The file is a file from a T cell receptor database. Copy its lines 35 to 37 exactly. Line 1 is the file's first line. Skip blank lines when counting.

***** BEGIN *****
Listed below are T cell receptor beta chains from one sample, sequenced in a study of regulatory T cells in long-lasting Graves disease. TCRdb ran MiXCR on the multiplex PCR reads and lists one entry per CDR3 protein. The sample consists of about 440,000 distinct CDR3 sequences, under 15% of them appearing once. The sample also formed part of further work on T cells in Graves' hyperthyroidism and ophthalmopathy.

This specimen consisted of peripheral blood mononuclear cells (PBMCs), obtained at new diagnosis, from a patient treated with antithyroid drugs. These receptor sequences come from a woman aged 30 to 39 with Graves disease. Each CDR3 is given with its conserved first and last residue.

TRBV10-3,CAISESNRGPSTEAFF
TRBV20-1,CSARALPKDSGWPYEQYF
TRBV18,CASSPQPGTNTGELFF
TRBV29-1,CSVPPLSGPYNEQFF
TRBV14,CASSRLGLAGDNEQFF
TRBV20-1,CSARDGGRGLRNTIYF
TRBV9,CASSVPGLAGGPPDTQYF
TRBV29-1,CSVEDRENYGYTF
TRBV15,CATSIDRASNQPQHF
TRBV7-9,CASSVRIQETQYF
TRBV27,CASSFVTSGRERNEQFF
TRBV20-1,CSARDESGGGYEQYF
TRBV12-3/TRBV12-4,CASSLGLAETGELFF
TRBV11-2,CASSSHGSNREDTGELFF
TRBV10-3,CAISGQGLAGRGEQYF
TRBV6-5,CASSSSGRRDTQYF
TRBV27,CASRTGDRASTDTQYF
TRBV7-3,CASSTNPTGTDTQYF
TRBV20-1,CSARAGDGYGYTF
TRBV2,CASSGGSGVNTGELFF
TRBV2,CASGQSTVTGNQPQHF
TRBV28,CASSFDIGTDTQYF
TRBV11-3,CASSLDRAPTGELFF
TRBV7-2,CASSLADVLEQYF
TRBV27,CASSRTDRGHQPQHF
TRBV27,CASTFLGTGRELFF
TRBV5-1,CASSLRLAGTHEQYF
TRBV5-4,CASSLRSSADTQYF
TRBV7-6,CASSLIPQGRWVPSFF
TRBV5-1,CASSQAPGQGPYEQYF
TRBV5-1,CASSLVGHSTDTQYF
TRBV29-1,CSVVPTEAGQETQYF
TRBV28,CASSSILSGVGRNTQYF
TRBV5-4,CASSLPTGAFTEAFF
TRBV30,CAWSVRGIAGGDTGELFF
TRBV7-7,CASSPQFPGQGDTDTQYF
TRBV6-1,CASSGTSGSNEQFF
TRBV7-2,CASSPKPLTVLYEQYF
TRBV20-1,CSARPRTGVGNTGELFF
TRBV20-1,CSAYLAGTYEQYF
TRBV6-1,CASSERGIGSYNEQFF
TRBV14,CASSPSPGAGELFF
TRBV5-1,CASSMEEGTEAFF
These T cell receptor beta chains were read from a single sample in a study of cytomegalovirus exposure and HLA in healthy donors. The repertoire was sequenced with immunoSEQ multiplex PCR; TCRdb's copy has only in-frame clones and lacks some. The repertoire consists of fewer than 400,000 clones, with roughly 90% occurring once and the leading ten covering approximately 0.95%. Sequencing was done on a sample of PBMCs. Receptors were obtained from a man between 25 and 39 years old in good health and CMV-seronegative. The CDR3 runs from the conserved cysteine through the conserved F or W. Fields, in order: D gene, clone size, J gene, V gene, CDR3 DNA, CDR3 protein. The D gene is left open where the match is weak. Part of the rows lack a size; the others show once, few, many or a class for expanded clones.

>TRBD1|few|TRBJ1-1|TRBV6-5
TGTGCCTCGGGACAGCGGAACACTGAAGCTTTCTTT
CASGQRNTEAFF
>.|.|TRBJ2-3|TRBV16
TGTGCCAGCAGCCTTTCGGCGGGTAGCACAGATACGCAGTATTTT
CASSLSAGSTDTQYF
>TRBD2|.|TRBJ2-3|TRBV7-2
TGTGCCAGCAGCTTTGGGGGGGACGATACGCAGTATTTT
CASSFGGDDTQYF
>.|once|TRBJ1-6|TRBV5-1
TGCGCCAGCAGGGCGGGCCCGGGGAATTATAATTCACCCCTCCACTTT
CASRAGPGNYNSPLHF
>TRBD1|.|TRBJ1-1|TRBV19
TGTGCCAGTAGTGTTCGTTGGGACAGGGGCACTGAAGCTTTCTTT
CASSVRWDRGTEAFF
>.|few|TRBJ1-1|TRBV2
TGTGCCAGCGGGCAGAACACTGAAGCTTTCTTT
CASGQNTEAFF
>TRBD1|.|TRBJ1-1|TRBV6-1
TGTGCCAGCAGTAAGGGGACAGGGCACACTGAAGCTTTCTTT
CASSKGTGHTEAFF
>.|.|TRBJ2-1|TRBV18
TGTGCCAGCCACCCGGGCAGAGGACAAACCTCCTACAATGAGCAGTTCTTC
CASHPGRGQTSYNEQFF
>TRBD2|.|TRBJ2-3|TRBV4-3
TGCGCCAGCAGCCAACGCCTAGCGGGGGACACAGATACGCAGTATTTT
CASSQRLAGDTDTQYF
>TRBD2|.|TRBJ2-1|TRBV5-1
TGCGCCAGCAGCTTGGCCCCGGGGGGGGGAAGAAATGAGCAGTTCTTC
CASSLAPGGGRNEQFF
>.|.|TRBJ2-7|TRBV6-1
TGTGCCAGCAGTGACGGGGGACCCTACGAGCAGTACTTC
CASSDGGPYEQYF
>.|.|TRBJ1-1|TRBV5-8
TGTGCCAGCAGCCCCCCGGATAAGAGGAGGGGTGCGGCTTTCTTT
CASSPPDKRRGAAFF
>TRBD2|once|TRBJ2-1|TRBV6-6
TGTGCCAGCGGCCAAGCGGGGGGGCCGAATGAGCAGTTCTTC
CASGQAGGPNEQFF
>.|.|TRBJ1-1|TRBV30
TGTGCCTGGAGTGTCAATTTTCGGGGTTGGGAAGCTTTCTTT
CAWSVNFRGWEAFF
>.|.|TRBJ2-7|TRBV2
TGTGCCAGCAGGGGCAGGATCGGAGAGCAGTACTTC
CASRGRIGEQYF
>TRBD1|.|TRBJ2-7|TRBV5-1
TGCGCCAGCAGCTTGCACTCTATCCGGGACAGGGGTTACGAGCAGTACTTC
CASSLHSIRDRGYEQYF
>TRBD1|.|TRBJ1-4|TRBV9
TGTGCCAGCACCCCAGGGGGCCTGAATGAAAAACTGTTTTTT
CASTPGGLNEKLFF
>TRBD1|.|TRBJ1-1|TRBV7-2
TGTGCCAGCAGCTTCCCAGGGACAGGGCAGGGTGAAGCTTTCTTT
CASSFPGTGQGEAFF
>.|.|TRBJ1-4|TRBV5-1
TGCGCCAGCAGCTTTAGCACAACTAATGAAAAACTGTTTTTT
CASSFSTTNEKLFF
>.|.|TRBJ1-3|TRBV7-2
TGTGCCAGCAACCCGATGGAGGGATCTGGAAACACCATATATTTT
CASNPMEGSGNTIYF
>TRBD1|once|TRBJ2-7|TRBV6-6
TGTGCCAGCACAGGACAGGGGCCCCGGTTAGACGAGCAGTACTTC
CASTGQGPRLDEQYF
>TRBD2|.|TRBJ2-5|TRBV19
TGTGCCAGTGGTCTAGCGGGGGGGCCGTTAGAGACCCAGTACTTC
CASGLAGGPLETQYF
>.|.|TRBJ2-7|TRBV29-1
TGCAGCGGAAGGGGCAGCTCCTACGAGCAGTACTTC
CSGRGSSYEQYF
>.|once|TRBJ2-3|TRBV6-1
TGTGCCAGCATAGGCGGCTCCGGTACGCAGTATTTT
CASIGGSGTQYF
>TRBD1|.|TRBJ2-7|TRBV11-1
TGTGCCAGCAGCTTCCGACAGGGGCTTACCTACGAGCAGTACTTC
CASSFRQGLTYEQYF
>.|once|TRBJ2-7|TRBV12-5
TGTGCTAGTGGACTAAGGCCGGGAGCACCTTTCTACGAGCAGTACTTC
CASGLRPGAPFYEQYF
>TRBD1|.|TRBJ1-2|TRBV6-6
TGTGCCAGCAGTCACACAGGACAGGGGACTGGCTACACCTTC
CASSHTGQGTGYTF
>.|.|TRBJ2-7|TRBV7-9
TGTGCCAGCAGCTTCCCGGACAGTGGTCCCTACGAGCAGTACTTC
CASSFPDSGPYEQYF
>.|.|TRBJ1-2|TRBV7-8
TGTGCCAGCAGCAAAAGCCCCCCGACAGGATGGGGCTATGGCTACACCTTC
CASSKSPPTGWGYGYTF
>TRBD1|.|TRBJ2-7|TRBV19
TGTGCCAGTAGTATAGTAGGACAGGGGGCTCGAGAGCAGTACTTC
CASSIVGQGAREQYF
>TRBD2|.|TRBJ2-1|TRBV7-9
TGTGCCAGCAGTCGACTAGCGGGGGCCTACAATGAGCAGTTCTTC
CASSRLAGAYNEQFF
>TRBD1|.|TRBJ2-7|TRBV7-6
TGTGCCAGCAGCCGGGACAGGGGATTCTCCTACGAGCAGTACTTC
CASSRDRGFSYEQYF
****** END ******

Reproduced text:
TRBV28,CASSSILSGVGRNTQYF
TRBV5-4,CASSLPTGAFTEAFF
TRBV30,CAWSVRGIAGGDTGELFF